Meaningful end-of-life care: Advance care planning within the South Asian community  

News & Updates | June 16, 2023 | Sarah Dobec

Home / News & Updates / Meaningful end-of-life care: Advance care planning within the South Asian community  
A photo with two thought bubbles and a headshot of Dr. Amrish Joshi

Dr. Amrish Joshi is a palliative physician with a background in family medicine. He has conducted research on increasing cultural knowledge and sensitivity in palliative care services and is sharing the findings of a qualitative study on Advance Care Planning in South Asian communities. 

There is a tool we use in Vancouver Coastal Health called the Serious Illness Conversation Guide (SICG) that aims to improve Advance Care Planning conversations. The conversations can often elicit a person’s value, beliefs and goals so they get the care they want. The tool was developed at Harvard by Atul Gawande and his team. It is a very helpful tool in health care, but I began to question if the language and approach was effective with all people. My background is a South Asian who was born in the UK, and I collaborated with three colleagues with South Asian, Chinese and Filipino backgrounds. We wanted to know what people with South Asian heritage thought about it, and did it meet their needs.  

We did not set out to produce a ‘cookbook’ that directs you to do one thing based on a person’s heritage, but instead we looked at cultural awareness, cultural sensitivity and how different communities access health care.  

We arranged focus groups of English-speaking Canadians of South Asian background, understanding that this is a very broad category. We spoke with 18 people over 5 separate focus groups, and we didn’t separate them by age, even though we are aware that there are generational differences.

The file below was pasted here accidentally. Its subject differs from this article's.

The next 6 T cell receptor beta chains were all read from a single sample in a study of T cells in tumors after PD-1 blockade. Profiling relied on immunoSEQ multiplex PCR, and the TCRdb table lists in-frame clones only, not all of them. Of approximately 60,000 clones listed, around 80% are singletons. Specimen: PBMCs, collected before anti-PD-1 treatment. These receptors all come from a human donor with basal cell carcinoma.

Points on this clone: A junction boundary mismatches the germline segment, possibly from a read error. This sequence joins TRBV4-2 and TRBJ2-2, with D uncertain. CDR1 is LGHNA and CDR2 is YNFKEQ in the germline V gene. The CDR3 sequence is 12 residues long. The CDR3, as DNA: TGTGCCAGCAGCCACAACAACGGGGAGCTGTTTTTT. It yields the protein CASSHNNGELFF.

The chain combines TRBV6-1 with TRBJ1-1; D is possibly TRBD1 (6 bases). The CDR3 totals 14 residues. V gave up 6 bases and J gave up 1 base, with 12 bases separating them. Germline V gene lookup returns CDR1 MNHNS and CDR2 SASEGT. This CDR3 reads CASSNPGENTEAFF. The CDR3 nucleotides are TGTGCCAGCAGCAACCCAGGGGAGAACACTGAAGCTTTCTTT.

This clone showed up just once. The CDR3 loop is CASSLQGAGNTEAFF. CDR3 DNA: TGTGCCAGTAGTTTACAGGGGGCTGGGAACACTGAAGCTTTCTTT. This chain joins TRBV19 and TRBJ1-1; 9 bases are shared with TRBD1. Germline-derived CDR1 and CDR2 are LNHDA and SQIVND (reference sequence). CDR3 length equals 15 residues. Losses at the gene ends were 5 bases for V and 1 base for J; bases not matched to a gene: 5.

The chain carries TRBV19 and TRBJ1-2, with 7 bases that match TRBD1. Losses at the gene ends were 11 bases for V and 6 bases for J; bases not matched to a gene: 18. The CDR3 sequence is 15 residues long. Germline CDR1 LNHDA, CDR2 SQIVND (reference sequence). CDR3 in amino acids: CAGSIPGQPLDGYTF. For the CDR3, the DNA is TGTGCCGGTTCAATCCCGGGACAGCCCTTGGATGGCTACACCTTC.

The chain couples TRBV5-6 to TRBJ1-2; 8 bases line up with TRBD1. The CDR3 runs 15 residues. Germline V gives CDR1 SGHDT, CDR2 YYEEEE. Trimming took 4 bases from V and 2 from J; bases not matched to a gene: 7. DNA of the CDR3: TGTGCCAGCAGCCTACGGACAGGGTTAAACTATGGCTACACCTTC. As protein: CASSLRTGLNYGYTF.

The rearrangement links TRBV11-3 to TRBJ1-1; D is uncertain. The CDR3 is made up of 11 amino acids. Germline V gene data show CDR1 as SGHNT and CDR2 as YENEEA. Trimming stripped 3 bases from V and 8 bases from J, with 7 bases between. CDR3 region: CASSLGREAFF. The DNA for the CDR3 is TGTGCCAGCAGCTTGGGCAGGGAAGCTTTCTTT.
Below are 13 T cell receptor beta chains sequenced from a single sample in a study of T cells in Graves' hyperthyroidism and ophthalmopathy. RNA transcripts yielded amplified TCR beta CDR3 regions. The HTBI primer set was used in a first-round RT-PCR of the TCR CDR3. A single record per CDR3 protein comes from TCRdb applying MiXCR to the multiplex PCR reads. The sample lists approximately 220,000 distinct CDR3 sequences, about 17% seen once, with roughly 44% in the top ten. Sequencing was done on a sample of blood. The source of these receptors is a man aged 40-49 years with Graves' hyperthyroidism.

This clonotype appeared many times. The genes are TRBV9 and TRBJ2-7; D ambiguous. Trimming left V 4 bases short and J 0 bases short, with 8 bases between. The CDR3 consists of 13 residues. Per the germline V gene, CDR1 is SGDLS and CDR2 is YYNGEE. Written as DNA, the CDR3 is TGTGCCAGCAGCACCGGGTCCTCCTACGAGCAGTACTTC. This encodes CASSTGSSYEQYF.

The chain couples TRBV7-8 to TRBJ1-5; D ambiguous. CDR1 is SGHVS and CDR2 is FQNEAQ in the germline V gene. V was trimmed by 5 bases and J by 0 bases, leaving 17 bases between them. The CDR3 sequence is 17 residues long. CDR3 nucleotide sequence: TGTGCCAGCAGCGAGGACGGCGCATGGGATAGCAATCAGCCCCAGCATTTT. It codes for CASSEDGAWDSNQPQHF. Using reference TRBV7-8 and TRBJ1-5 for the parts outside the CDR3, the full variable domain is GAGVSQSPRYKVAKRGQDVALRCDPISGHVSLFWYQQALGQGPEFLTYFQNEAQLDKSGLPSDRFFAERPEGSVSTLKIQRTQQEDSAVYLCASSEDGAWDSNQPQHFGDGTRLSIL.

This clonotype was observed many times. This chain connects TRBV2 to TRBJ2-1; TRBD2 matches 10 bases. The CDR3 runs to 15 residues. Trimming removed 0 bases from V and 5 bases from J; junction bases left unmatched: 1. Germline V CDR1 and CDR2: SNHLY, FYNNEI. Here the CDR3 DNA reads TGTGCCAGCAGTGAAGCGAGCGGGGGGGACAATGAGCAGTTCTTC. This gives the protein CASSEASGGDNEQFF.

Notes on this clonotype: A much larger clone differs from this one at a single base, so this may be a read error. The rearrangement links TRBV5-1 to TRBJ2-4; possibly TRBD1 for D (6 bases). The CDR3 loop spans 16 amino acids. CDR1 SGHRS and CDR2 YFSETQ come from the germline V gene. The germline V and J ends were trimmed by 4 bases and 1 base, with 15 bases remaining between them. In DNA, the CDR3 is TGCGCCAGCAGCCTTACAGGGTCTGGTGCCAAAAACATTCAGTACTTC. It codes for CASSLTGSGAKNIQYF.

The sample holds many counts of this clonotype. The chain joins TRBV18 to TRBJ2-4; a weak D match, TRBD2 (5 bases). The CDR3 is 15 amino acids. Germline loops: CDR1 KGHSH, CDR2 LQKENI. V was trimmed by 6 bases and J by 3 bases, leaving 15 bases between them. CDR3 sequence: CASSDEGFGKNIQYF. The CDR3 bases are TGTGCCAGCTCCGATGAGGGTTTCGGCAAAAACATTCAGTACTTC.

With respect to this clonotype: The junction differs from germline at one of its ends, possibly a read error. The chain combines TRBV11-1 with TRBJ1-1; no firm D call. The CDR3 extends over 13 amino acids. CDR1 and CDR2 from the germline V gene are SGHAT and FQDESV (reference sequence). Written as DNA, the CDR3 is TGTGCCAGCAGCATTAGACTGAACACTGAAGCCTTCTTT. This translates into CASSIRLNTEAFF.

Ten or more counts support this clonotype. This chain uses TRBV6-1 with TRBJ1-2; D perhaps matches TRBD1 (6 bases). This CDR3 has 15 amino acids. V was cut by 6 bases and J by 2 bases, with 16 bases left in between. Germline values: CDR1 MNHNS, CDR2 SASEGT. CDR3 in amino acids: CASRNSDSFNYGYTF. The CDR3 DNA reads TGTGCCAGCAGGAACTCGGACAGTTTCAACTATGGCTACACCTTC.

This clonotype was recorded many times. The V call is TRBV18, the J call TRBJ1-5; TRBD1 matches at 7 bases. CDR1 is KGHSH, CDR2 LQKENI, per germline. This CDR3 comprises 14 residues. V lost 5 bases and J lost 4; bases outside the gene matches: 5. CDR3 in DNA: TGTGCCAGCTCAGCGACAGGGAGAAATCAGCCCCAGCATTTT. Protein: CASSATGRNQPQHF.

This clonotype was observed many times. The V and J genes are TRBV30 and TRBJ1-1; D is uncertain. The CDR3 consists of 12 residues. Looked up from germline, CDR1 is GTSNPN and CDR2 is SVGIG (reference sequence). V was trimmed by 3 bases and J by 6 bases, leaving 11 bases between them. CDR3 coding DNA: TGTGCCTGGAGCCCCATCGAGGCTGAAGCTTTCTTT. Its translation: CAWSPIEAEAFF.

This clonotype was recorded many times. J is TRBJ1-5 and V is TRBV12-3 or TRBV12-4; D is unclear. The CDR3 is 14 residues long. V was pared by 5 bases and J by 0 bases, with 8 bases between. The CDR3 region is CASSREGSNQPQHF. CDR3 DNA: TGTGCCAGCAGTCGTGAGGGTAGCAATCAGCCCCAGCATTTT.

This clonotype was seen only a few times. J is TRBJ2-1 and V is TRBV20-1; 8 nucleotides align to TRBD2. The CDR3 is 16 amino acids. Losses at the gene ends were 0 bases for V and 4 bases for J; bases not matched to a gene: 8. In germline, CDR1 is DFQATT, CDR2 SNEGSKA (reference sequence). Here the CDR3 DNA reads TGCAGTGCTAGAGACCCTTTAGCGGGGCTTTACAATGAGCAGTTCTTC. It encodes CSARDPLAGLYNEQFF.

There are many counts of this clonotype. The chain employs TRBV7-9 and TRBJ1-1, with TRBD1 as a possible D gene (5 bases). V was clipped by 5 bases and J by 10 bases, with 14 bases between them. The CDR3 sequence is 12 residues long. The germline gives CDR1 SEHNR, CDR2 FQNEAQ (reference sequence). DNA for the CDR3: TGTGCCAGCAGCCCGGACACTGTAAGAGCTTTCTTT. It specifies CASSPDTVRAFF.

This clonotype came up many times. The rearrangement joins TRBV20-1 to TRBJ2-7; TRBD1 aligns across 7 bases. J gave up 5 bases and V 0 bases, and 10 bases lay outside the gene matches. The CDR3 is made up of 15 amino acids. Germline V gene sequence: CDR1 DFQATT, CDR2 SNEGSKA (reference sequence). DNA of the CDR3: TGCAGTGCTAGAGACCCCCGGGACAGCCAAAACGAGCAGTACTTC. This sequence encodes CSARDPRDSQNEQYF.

Based on the questions from the SICG, we role played a conversation between a patient and doctor. Along the way we would stop and ask the participants what they thought of the process and wording to get feedback. We recorded it, transcribed it and then did a qualitative analysis; we came out with two major themes, one cultural and the other practice-based approach.  

In Western medicine, there is emphasis on the ethical framework that includes autonomy, beneficence, non-maleficence, and justice; but a lot of weight is given to autonomy. For some within the South Asian community, they may be used to a paternalistic approach to care and the concept of giving the patient the decision about their care is unfamiliar. They may ask, “Why is the doctor asking me what care I should accept? Don’t they know what they are doing?” Another difference with respect to autonomy is that in some South Asian communities it is the whole family that are the decision-makers. Many of the questions in the SICG could be stated as being individualistic, and this came up in the study quite a bit. “My family was here before me, and they will be here after me. I am part of this continuing community, so decisions are made collectively.”  

Another interesting observation was the concept of the ‘facade.’ Family members don’t talk about their loved one’s illness or care so as not to add more distress to their situation. Often times, the family will go as far to say, “Don’t worry, you will live for many years more.” This is not meant to be malicious, but instead comes from a place of love. You can’t take the individual out of the family, they belong to the family, so often their health care decision which is best for them is what’s best for the family.  

Sharing the knowledge we gained from the study gives other health care professionals information to consider when they experience barriers during conversations about end-of-life care. The way we interpret bad news, serious illness conversations, and death and dying is dependent on our culture: ideals, values and beliefs. You need to understand this to be able to give culturally appropriate care.  

With everyone, it’s about taking a step back and asking yourself why a conversation is going in a certain direction, and taking the time to meet the patient and the family where they are at. This is part of good palliative care and the more we build the skills to understand a person’s values and beliefs, the better the care becomes.  

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